Sometimes in a rent with option to buy scenario, since the renter cannot go forward with purchase of home at the time but has every intention to, the renter and owner agree that the owner will make repairs but when it is time for certain things to get replaced, perhaps a toilet or oven, that the renter will pay for the new item since in theory this is going to be his/her house and he/she should then choose the type of appliance. This could be a negotiating point.
Something that home owners in a rent with option to buy scenario should watch out for is as the lease period comes closer to the end, the renter may be asking for bigger repairs on items that don't actually need to be repair, but they are old. For instance a renter might be trying to get out of buying a new roof in the first couple years of ownership,so he/she might say there are roof problems and the roof needs to be replaced. It is possible that the roof needs to be replaced, but I would bring out a contractor or home inspector to assess the roof, if it is damaged or not before saying yes or no. But this is why the idea that a landlord in a rent with option to buy scenario takes care of normal repairs and the renter takes care of new items for the home.
Some advantages of renting with option to buy:
*Helps buyer build down payment if owner and renter agree that portion of rent be applied to down payment if renter buys
*Again, owner of home could let renter make improvements to home to his/her liking since renter wants to buy home. Owner will still take care of standard maintenance,repairs as a landlord would
*A renter gets to know a neighborhood prior to buying...but on the other hand you don't need rent with option to buy in order to do this
*Helps renter build credit history so lender can approve you for a loan. The question though is that buy paying a premium for a rent with option to buy option, aren't you increasing your debt to income ratio?
Some disadvantages of rent with option to buy:
*A landlord may charge higher than market rent since as condition that part of that rent would be applied to down payment.
*You may lose your down payment, the 3% up front fee (or whatever you agree to) if renter decide not to go through with the purchase.
*Most of the time rent with option to buy don't come to fruition so the renter could lose a lot of not refundable money and the home owners could lose an opportunity to sell the home to somebody else (even if that person offers better terms!).
*You may want to check with a lender on the amount of closing help a home owner can give you when you buy the home...in other words, what if the lender won't allow the down payment and/or additional money applied from rent to be applied to the buyer closing help with the type of loan you want?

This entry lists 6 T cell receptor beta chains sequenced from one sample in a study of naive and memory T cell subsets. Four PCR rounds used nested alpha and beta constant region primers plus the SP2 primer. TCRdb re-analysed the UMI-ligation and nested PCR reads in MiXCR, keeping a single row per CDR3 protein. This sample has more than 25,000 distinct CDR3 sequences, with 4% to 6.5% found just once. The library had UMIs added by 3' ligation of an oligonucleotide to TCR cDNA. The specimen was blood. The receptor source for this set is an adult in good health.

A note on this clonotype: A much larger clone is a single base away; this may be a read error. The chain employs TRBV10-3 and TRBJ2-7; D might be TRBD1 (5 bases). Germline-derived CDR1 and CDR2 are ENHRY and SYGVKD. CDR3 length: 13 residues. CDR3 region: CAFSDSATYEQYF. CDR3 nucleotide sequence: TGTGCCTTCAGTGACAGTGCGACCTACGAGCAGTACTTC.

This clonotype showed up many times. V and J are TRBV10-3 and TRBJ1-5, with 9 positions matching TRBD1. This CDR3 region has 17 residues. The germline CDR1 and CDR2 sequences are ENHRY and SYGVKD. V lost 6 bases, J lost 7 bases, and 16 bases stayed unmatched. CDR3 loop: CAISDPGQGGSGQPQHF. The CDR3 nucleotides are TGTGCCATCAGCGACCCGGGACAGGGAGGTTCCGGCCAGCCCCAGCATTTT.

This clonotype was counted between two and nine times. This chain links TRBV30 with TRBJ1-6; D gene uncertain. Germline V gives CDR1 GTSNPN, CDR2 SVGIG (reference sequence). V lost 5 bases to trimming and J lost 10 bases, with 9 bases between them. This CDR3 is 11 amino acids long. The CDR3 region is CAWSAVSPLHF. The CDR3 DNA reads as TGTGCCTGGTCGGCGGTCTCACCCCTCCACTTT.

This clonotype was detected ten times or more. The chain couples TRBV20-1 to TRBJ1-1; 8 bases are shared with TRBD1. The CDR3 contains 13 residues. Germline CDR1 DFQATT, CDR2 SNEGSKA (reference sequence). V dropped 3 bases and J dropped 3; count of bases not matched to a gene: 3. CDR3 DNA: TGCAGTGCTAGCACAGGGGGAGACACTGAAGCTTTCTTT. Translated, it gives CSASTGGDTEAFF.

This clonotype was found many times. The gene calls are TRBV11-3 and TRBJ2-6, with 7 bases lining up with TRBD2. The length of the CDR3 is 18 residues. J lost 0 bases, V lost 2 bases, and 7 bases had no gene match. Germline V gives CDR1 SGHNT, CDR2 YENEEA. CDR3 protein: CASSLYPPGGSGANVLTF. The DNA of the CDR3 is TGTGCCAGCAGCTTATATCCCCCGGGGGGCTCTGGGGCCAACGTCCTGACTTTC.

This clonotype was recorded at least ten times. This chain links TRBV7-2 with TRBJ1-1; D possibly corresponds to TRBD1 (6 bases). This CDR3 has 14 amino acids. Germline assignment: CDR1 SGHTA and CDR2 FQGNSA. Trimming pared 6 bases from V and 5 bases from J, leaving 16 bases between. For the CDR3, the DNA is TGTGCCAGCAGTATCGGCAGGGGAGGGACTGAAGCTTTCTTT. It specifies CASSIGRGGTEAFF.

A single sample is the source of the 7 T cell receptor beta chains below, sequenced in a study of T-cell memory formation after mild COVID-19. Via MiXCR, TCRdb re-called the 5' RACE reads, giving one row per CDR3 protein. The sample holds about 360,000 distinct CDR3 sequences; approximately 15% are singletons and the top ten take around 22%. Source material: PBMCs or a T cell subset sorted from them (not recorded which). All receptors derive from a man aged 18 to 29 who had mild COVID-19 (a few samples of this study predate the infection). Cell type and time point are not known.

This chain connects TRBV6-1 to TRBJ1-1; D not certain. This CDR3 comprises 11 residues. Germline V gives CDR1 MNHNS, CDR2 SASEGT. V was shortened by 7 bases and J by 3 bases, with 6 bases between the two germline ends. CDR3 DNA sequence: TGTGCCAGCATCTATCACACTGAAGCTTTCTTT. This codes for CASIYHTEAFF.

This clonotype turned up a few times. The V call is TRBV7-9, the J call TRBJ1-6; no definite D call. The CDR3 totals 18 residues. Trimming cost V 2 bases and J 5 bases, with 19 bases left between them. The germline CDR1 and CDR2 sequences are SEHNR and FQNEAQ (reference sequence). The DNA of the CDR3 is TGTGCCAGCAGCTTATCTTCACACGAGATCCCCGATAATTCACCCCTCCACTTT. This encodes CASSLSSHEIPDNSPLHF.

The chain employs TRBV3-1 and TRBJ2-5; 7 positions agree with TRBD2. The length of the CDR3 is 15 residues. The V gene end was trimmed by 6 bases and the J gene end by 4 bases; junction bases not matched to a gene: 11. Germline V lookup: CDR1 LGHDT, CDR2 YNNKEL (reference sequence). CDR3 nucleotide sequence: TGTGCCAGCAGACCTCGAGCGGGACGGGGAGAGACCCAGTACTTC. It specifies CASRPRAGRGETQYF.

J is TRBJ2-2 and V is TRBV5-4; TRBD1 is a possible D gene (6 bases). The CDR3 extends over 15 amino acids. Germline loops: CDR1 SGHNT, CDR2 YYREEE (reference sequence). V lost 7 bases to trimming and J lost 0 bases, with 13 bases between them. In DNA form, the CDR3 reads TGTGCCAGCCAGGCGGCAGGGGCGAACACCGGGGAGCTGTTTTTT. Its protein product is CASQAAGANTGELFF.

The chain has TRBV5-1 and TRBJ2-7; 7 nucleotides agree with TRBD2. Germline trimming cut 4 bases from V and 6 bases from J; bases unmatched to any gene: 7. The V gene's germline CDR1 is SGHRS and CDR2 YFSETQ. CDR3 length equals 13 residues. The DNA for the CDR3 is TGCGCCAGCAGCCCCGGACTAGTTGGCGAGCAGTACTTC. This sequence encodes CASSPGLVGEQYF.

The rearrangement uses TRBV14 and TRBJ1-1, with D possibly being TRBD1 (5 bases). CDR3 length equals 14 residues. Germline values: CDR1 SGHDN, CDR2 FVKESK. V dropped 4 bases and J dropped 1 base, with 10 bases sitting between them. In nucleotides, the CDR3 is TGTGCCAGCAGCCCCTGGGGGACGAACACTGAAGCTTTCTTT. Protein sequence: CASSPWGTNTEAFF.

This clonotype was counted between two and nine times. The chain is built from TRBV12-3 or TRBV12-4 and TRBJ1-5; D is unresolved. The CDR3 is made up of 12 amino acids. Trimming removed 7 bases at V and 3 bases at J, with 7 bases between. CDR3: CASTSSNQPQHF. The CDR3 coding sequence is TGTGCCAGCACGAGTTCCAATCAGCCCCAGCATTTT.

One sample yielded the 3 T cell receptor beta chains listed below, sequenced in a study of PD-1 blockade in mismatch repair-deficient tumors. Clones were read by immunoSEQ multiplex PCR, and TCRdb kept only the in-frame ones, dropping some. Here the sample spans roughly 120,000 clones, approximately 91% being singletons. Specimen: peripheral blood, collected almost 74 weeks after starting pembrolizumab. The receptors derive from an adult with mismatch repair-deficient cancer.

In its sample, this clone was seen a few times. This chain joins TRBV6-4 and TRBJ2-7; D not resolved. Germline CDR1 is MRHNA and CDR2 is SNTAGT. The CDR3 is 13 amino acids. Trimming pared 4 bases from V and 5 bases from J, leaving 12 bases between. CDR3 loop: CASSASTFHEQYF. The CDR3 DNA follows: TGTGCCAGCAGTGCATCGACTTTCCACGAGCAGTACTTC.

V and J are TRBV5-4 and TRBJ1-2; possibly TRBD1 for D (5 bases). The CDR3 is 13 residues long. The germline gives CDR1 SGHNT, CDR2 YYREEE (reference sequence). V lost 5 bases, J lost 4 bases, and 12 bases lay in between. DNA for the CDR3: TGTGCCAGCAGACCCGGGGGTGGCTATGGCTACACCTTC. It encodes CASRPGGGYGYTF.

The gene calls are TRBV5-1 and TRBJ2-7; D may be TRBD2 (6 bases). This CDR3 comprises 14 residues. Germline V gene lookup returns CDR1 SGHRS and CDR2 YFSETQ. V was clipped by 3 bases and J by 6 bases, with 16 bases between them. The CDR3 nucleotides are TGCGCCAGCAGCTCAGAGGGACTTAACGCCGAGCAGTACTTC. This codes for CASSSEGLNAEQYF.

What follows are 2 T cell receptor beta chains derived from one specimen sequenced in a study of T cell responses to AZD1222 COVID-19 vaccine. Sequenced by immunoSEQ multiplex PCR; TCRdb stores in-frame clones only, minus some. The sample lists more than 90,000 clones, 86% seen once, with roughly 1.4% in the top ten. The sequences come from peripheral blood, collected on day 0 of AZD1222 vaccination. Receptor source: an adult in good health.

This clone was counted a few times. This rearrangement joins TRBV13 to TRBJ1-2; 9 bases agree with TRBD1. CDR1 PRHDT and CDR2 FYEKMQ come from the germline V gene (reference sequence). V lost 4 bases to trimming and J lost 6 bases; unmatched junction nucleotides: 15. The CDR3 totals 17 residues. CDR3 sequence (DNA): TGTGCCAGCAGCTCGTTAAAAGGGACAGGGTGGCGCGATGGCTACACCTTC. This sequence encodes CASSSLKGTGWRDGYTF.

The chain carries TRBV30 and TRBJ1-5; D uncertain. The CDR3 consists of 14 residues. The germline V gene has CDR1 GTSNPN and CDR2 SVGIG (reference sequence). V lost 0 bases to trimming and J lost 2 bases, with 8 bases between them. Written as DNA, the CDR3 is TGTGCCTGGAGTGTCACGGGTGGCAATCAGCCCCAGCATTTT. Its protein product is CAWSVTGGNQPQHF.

*As a renter,you want to make sure the owners are motivated and cooperative in doing repairs for items in the home, as he or she would in a "traditional rental situation".
By the way,if somebody has recently put their home on the market for sale, the chances are slim that he or she wants to be a landlord,which is what you are asking them to do with a rent with option to buy. My suggestion is to bring up this possible scenario to people whose homes have been on the market for a long time and haven't sold. Sometimes the listing remarks for homes say, rent with option to buy. Some homes listed for rent may also say in remarks that they would consider renting with an option to buy. Some owners might consider this if they are renting in hopes of selling when the market is better (in which case they might agree to sell at a certain point based on an average of appraisals). Other owners might be holding onto the properties as long term investments, but you never know unless you ask what their intentions with the home are.
An alternative to "rent with option to buy" is for renter and home owner to sign an agreement that the renter has the "first right of refusal" if the owner decides to sell the home. The owner may ask a renter to pay a little higher rent for this option, since a renter is getting an opportunity to match or make a better offer on a home than a potential home buyer who makes an offer of purchase to the home owner. The good news for a renter is that while he/she is paying a higher rent, there is less money to lose than in the rent "with option to buy" scenario if he/she decides not to purchase the home.
A final note on people buying homes from their landlords. At any point during the rent period,and I mean literally any point (i.e. 1 day, 1 week, 1 month, 5 months, toward the end of the lease, any other time during the lease) either a landlord can tell the renter that he/she would like to sell the home to the renter and could they agree to a terms OR the renter could tell the landlord that he/she wants to buy the home and could they agree to terms. If you go this route,then the buyer is less financially vested in the home and doesn't (a)pay a premium rent or (b)a big up front fee for the exclusive right or first right of refusal to buy the home should the landlord decide to sell when the person is renting his/her home.
I hope this blog is helpful and has shed some light on the "rent with option to buy" topic and if it is for you as a home owner or potential renter.
If you are thinking of renting and want to talk more about rent with option to buy, or rent with first right of refusal, I would be happy to talk with you. Just call or send me an email and I will be delighted to connect you.
Meanwhile, if you or someone you know is thinking of selling or buying, I greatly appreciate and always have time for your referrals.